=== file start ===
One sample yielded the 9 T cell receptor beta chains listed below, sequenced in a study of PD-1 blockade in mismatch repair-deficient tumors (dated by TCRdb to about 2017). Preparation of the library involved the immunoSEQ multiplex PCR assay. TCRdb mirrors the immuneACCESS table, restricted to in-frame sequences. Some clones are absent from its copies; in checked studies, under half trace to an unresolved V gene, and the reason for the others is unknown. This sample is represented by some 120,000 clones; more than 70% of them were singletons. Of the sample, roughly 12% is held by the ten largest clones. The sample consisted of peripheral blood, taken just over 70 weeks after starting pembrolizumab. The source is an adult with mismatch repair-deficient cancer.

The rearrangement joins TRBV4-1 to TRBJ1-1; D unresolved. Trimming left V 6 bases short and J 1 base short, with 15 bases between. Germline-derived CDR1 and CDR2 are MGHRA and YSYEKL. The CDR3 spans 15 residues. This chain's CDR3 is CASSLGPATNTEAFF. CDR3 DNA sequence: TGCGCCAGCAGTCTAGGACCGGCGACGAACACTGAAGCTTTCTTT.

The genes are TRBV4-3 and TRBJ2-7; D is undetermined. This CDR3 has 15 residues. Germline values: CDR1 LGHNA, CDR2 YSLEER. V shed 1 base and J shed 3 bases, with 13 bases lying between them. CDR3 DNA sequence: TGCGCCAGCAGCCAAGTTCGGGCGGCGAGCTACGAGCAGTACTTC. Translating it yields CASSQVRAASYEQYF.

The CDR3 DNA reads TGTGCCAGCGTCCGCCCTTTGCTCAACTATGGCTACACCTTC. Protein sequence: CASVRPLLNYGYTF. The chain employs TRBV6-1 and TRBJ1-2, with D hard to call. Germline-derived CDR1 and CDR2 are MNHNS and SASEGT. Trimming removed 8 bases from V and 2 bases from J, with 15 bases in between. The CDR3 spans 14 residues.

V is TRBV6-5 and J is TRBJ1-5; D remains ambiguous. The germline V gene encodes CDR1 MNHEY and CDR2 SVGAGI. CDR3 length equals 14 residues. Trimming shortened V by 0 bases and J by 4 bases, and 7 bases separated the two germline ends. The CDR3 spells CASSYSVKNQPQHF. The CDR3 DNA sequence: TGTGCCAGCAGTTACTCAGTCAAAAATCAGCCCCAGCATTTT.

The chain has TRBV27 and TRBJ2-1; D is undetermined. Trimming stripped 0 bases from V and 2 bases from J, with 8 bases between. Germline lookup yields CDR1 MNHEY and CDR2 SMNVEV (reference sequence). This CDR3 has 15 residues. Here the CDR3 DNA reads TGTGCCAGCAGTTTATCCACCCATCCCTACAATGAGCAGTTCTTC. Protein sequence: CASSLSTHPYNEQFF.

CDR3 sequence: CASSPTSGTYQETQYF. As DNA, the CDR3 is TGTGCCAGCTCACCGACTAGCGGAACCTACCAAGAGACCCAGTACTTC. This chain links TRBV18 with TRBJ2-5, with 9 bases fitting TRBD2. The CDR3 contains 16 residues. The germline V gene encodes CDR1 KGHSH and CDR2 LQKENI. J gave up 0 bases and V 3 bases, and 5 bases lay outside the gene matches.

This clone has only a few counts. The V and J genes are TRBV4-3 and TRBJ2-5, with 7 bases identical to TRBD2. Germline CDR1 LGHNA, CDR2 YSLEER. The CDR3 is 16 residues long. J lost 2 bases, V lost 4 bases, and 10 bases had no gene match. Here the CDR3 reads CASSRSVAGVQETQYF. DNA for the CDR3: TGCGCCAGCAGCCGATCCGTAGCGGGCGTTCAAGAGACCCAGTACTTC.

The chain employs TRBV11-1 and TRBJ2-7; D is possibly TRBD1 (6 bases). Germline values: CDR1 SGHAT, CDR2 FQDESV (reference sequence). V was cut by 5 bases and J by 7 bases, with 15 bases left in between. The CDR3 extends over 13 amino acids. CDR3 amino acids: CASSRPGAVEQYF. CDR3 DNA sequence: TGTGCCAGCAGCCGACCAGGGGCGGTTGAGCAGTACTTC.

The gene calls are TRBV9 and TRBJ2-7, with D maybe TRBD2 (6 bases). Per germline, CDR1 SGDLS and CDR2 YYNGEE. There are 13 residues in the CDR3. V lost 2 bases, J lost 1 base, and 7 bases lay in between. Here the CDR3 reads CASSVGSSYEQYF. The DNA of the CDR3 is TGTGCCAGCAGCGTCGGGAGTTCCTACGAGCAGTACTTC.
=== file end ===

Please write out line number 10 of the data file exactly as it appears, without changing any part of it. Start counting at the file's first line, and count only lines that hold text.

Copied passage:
The gene calls are TRBV9 and TRBJ2-7, with D maybe TRBD2 (6 bases). Per germline, CDR1 SGDLS and CDR2 YYNGEE. There are 13 residues in the CDR3. V lost 2 bases, J lost 1 base, and 7 bases lay in between. Here the CDR3 reads CASSVGSSYEQYF. The DNA of the CDR3 is TGTGCCAGCAGCGTCGGGAGTTCCTACGAGCAGTACTTC.